It started with the kabaa. I woke up this morning and there was the taste of kabaa just eaten in the back of my throat - the sugar coating of the yellow seeds making me salivate, the salt (and just a hint of pepper, just a dab of jumbo) out at the sides, toward the back of my mouth. It disappeared after I had eaten breakfast, then came back again while I stood in a line on campus. And this time when it came it was not so much a taste in my mouth as the absence of one, a tiny hole in my tasting where the sweet-souriness of kabaa would have resided, if I was still at home and could walk to the old merr sitting at the gates of Gambia High to buy one. (Ya Jaarai was her name, and she - like a physical landmark - is present in my school memories right from the beginning. Through primary school and beyond the common entrance exam into middle school, and then beyond that into high school, she is always there: selling whatever was the season's fruit, and guron-soup, and solom-solom, and the other little sweet and sour things which any Gambian school-goer is intimately familiar with. The school kids here have their dispensing machines - we have the old women we give our coins to after school. Ya Jaarai was one of these. Over time we came to develop a friendship of sorts - she would charge me less, or I would pay her more, and always choose her over the other old women who sat outside Gambia High. I do not doubt she is there still, the shawl over her shoulder, the basket of whatever is in season set out before her).
It didn't end with the kabaa. I had stayed up half the night, unable to sleep - perhaps because of the bottle of coke I drank with dinner. And so in the afternoon I went back home and climbed into bed, and let my mind drift and tried not to think of sleep so I could fall into it... a river running before me... my thoughts all a-whirl and a-swirl... and then I was awake again, and it was not so hot anymore, and I sat up in bed feeling very sad. I had had a dream, but the only thing that remained of it was a longing, as of when we have just said farewell to someone we are convinced we are going to miss very much, even though we do not remember who it is. And one other thing: there had been rice.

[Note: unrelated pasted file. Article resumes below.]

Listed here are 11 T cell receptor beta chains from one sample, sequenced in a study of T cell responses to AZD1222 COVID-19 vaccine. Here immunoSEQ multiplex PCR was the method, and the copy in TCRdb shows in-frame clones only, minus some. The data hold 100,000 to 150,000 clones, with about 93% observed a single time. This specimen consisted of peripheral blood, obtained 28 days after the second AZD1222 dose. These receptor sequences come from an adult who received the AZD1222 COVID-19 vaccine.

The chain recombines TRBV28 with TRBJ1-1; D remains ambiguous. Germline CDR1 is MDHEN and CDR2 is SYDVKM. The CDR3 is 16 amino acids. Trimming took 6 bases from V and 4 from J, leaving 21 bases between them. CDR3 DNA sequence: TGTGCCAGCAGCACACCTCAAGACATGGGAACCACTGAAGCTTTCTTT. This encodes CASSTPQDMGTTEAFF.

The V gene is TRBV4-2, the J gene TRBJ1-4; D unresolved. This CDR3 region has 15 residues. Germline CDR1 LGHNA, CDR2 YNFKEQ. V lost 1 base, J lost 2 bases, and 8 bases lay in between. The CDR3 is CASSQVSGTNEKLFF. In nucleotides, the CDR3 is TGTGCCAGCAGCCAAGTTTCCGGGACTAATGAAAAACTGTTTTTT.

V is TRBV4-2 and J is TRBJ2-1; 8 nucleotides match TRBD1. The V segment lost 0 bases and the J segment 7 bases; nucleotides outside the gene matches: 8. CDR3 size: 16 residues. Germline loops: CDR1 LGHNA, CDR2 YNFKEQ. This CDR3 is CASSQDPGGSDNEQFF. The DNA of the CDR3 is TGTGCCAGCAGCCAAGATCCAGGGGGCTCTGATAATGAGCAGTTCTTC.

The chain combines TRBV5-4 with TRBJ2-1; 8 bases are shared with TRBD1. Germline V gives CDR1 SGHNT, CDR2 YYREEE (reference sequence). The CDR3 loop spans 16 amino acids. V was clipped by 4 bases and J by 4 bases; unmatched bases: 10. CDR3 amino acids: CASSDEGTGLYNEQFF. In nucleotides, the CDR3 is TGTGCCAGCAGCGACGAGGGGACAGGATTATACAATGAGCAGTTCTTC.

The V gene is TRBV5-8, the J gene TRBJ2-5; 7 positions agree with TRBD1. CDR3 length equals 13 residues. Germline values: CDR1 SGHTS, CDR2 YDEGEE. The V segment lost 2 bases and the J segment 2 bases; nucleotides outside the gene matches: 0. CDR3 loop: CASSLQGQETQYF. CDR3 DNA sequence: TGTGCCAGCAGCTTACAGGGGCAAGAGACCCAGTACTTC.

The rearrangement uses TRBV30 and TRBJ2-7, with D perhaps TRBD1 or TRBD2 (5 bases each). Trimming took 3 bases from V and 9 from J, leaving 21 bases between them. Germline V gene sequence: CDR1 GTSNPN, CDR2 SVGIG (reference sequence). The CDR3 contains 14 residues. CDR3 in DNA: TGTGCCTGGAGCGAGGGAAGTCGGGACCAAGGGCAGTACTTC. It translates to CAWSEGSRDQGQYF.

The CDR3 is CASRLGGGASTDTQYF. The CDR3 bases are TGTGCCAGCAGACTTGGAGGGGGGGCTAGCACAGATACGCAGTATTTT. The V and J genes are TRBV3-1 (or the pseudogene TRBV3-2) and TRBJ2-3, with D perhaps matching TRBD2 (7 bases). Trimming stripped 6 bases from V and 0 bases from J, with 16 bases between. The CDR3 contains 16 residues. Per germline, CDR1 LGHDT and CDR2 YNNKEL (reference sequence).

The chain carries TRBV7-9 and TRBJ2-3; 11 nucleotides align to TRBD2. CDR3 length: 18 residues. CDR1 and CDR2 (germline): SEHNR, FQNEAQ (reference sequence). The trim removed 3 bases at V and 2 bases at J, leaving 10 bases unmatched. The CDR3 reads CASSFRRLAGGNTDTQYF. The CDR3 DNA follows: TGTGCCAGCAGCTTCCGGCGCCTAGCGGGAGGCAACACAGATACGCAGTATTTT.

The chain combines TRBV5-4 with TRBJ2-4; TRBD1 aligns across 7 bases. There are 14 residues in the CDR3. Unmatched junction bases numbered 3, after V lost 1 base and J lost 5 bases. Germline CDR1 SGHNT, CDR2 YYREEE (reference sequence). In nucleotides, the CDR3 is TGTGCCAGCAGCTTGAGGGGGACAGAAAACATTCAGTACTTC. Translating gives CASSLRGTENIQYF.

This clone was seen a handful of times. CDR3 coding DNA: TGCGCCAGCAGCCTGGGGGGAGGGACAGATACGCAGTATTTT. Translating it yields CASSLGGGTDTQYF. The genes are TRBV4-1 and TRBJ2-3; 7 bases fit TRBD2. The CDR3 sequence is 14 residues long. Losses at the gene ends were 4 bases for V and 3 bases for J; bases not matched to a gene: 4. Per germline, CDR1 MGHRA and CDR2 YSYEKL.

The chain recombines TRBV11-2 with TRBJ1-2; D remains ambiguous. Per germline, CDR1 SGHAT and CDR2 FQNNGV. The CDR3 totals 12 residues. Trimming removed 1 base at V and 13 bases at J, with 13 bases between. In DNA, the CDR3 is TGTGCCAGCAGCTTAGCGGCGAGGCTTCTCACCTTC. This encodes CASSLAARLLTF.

And so from these two things my waking self re-created my dream: the longing was for home, for my mother, for Friday afternoons after Jumaa (a voice inside me reminded me it was not Friday; I ignored it), for lazy lunches and even lazier conversations under the shade of a mango tree in my front yard, waiting for the Sun to set, for newspapers scattered about the ground as they were read and re-read and their contents discussed, for men and women dressed modestly and speaking to each other with great courtesy, enjoying each others' company. Let us be clear: I do not remember dreaming any of this, but the longing I felt - a deep gaping hole which sent echoes back to its surface, as if it contained something long lost and forgotten - needed a story commensurate with it. And so my waking self provided the details. The rice, I decided, was supa kanja, ratakh [slippery, the English word, so unbefitting of our supas, with its connotations of eels and slime and cunning criminals in back alleys; ratakh so much better, left in the end resting in your throat, like the supa which was so good you wished you did not have to swallow, only to hold it there forever, tasting it again and again all your waking moments, and then in your dreams...], the art of supa as practised by the akus, who have mastered it and left nothing more to be said on the subject - this was what I "remembered" eating in my dream reconstruction.
Memory is a hole, and sentimentality a spade with which we dig ourselves only into deeper and deeper trouble, making the hole so big and so wide we cannot escape from it in the end, the sides become too ratakh (and how the word becomes menacing now, beginning so solid yet at the last evading us, leaving us grasping for nothing while we imagine we can hear laughter in the distance). I lay back in bed and felt sick. As I do in these situations I tried (and failed) to make a deal with whoever was out there: let me, I thought as hard as I could, go home this once, let me sit next to my mother with my head on her shoulder, my stomach so filled with supa I can scarcely swat away the fly which hovers to my left, buzzing away in the fading evening light, my father and his friends speaking to each other of the World, I with no opinions and no decisions to make, only sitting there listening to them. Let me, I beamed out the thought as hard as I could to whoever was out there listening, get this and I will come to meet whatever terms of exchange you wish to set.